She didn't talk bad about people, she didn't yell, she was definitely the "good cop" in the relationship. She let me have my freedom, and when I was 16 she would leave to the cottage for a month with my younger siblings (my dad joining her Thurs eve till Mon eve) and I had the house to myself. The trust she had in me led me to host get togethers, and never reckless parties, she would leave a freezer full of food, and a pink dress in the closet with a pocket full of money incase I was ever stuck and needed to take a cab home. I respected her and her feelings a lot, I didn't like disappointing her.

My mom was loving, sensitive, kind, chatty, social, and low maintenance. She didn't spend time looking in the mirror or blow drying her hair, she didn't spend hours at the gym, she didn't complain about her looks, or go on crazy diets. The only time I ever remember her mentioning food was when she was giving up chocolate for lent. She was beautiful looking like herself, a little lipstick and a little mascara, a brush through her hair and she was ready to go. She taught me well, at age 40 it is rare for me to wear make-up, I'm embracing my greys, my exercise usually includes walking to and from work, and I know how to eat healthily. I am comfortable in my skin and don't own a scale. I've gained my covid 15 and regularly flip flop between trying to lose that 15lbs or staying this extra size bigger cause it means all my mom's clothes fit.

In college when my marks were wonderful, and OSAP was screwing around with my funding, my mom advocated to my dad for me to help pay for a semester's tuition, and I've mentioned in past post how she saved me first year from a domestically violent relationship. She was proud of me, she enjoyed seeing my art, she listened to me vent about having to hard code websites, she showed off the mural I painted, and she came to my graduation.

My boyfriends were always accepted by my mom, she was polite even to the one who didn't deserve it. She always took my phone calls and listened intently, she took joy in my joy, and was excited for the things that made me excited. She gave advice only if I asked, and never said "you should" she let me make my own decisions and rarely showed her disappointment if I went a direction she wouldn't have.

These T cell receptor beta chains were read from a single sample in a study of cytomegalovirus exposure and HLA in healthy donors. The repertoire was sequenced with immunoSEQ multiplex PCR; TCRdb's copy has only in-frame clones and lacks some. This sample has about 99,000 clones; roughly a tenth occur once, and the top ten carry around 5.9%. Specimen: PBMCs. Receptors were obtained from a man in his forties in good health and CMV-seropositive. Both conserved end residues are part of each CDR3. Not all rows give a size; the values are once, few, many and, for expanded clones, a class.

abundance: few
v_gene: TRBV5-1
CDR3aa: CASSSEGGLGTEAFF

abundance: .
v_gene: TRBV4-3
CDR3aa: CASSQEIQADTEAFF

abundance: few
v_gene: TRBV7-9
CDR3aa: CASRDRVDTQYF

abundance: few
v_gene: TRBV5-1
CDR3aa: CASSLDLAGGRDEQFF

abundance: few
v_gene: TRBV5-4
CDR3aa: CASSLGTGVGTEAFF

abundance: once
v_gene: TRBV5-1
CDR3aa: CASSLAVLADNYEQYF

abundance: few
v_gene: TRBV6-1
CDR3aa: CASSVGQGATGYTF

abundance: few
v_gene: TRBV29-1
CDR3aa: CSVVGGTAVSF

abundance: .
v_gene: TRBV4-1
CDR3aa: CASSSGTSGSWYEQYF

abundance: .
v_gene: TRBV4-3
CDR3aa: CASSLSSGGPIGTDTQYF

Like me she enjoyed getting gifts and cards the day of the special occasion. We could pick presents for each other while shopping but I'd make her hold on to mine and she'd make me wrap hers. It was for the day of the occasion so it could add to the celebration. I sent her a card for family day, announcing my pregnancy, it was ready on the counter when she arrived home from vacation. Two days later I called as I hadn't heard from her, she hadn't opened it, she thought it was an Easter card and was saving it to open then. It's for the same reason I have a book I wrote for her that she never received, it was done, but she was supposed to get it on her birthday, the one she wrote for me was on the coffee table two days before her birthday, on her death day. Ready and filled out with the last dress she bought me, ready for my 40th just two weeks away.

My mom was selfless, the fact she had cancer and was going through radiation didn't stop her from hosting my brother a second wedding shower, or attending their jack and jill. When I was planning my wedding I included her in every step, I sent her emails with updates, called her to discuss venue options and took her wedding gown shopping with me. She was fantastically supportive, and she was the one I wanted to walk me down the aisle. She looked AMAZING, her dress was stunning and her hair was perfect, and because her suite was on site of the location it was one of the few times I got to see my mom have a few drinks and dance dance dance. and let loose.

After the birth of her first grandchild Emmett my mom came and stayed with me and took care of us for a week, she took care of me again when Eva was born and again when my husband had a major operation in 2020 (right before the world closed). I think the only thing my mom loved more than her kids were her grandkids, learning her new cancer was terminal was the only time I really saw my mom sad. She was devastated by the news, and tried every chemo available and when none worked she did a trial. She wanted to be here, to see them all at every step, and was readily available to attend things like Breakfast with Santa, or Ripleys Aquarium tour, birthdays, Christmas's or just to take them for a weekend alone.

My mom was fricken' AWESOME. And that's what I plan to tell the ladies in my grief group tomorrow.

Miss you mom.